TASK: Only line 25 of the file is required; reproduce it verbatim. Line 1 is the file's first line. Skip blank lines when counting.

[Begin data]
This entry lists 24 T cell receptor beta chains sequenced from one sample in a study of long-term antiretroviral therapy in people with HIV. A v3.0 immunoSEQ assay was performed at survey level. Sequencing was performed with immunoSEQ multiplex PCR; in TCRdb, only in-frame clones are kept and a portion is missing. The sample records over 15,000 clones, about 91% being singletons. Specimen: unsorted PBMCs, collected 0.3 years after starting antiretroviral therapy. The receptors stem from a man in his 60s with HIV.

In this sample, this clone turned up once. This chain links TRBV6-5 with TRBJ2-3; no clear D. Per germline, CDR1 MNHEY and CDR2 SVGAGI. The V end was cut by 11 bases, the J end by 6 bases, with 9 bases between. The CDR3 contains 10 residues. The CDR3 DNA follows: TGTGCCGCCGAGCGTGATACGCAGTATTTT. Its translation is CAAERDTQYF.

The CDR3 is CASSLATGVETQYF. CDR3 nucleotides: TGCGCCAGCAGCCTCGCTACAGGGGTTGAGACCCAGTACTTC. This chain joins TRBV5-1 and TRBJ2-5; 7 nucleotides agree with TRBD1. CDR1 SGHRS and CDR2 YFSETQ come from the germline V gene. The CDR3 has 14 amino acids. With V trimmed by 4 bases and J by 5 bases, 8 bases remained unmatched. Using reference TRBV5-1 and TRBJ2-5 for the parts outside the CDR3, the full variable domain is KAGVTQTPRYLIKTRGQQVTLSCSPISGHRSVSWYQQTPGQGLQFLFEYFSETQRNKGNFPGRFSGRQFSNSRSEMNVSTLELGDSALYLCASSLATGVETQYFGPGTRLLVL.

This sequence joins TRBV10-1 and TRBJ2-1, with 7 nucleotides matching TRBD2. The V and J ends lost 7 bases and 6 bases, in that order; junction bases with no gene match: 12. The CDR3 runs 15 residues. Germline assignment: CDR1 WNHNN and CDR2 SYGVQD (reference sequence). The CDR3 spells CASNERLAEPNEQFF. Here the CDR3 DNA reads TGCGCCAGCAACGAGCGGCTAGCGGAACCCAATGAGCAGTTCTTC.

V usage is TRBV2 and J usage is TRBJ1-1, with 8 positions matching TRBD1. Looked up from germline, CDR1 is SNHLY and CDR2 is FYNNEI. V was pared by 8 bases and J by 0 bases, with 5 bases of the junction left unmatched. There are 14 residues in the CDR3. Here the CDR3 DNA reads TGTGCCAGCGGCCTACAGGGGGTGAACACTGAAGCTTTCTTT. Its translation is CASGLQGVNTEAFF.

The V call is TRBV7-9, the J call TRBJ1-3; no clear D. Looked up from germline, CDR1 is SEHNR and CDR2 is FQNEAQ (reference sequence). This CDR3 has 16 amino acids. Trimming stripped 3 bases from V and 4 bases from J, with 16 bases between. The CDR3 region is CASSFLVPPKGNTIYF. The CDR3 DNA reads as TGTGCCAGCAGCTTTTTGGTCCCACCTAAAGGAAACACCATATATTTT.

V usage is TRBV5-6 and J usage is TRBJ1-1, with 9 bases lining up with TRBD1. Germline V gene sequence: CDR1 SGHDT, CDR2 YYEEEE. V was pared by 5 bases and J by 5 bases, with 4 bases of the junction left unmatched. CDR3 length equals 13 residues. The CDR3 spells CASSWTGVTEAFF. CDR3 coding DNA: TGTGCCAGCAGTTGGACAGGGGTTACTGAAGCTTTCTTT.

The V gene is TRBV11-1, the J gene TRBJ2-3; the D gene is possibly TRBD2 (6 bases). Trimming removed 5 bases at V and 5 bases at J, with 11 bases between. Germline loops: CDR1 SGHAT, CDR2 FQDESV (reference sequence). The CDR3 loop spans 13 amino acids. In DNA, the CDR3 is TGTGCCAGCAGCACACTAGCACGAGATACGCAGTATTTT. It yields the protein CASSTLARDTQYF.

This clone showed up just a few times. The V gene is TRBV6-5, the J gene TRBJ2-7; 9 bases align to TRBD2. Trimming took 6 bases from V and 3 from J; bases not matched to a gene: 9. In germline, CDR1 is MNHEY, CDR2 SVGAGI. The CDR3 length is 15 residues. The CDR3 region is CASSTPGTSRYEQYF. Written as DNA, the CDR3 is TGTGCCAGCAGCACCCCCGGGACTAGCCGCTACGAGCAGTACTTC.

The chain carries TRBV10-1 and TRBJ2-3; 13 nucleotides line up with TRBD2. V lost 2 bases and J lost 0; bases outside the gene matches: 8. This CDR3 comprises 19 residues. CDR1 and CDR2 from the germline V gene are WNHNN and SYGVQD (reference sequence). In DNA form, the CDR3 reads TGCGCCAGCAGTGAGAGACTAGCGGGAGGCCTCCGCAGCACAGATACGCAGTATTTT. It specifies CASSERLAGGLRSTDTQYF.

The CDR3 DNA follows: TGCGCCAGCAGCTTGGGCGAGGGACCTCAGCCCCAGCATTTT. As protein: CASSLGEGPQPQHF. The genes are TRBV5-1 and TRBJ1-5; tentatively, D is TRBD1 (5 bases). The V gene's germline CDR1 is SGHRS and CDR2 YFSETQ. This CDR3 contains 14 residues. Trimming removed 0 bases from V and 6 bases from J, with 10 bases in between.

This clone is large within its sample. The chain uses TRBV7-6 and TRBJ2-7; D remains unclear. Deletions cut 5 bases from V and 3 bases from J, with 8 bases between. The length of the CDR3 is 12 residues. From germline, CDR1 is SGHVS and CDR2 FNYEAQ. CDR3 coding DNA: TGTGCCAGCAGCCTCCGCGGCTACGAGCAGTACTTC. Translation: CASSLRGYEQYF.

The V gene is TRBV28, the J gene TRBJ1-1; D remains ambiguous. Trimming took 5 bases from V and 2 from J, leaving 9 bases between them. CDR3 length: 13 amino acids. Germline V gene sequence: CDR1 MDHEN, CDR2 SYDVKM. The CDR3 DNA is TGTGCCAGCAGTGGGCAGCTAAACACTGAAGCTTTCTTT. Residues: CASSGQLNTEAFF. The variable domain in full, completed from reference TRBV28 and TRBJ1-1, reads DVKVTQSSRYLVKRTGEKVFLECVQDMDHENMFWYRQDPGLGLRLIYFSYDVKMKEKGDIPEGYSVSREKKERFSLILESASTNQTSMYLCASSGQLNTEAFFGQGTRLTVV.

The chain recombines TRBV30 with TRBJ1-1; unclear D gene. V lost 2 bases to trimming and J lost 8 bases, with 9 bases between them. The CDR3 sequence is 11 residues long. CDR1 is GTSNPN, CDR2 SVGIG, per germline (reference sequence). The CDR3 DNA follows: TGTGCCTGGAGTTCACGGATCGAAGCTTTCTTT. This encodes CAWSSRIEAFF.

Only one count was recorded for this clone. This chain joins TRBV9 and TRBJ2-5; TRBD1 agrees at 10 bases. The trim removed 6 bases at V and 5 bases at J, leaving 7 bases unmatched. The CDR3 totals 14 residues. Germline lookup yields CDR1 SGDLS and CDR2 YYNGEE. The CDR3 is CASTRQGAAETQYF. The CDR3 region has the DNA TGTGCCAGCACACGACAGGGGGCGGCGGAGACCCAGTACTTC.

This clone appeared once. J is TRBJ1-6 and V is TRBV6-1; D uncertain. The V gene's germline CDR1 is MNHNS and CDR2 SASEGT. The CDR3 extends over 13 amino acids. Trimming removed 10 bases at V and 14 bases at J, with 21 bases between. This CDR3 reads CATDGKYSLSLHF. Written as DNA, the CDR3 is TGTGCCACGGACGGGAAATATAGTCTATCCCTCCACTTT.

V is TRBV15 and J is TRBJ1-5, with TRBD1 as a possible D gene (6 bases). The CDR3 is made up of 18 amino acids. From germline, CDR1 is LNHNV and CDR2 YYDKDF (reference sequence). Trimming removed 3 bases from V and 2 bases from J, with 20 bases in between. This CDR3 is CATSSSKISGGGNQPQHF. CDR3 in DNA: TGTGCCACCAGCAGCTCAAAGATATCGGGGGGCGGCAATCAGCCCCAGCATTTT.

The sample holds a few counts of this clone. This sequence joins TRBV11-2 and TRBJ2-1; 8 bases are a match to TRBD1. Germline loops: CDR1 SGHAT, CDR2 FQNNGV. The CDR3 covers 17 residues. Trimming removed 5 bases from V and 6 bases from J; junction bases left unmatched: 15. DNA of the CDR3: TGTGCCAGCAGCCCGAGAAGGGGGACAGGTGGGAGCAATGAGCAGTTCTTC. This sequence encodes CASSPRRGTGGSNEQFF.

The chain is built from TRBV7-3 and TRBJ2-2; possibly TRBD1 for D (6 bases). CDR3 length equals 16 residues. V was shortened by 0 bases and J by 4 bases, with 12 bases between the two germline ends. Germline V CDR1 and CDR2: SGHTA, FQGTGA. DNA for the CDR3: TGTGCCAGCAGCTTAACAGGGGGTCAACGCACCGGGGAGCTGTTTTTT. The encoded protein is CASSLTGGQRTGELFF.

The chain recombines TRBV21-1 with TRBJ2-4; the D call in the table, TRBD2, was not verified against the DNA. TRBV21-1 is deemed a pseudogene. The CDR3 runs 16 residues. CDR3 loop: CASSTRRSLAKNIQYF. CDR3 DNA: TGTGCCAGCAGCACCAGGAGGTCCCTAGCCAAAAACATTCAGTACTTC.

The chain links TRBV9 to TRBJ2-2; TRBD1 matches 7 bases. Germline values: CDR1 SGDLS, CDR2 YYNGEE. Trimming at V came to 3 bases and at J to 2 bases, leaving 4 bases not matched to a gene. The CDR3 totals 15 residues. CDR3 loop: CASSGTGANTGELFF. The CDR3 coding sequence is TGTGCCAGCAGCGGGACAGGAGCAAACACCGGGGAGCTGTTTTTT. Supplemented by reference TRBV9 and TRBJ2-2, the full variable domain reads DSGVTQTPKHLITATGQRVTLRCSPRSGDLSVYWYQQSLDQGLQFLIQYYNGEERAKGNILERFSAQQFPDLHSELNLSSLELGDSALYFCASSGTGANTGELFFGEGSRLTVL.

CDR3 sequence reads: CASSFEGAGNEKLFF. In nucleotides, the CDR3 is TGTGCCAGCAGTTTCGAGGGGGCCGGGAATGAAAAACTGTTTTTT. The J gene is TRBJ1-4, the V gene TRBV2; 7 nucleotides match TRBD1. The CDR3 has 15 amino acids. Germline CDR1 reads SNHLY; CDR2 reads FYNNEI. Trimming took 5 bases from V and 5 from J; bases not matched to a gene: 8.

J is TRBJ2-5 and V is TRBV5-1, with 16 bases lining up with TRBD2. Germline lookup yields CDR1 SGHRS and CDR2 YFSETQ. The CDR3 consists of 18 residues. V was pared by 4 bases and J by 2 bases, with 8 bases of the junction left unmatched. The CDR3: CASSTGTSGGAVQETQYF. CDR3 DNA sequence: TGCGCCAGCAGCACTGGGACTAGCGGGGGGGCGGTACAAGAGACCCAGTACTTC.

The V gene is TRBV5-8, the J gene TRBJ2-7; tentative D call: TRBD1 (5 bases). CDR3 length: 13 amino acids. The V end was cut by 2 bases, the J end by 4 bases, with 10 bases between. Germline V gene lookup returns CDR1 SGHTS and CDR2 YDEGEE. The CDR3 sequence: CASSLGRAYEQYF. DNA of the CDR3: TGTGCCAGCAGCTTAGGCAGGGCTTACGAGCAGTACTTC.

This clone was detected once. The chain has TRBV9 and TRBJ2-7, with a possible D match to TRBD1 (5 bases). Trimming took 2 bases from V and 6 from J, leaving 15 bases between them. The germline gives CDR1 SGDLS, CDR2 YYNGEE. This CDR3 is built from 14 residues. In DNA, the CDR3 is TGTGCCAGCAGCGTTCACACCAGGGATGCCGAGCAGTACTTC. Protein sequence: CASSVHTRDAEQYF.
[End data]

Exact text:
This clone was detected once. The chain has TRBV9 and TRBJ2-7, with a possible D match to TRBD1 (5 bases). Trimming took 2 bases from V and 6 from J, leaving 15 bases between them. The germline gives CDR1 SGDLS, CDR2 YYNGEE. This CDR3 is built from 14 residues. In DNA, the CDR3 is TGTGCCAGCAGCGTTCACACCAGGGATGCCGAGCAGTACTTC. Protein sequence: CASSVHTRDAEQYF.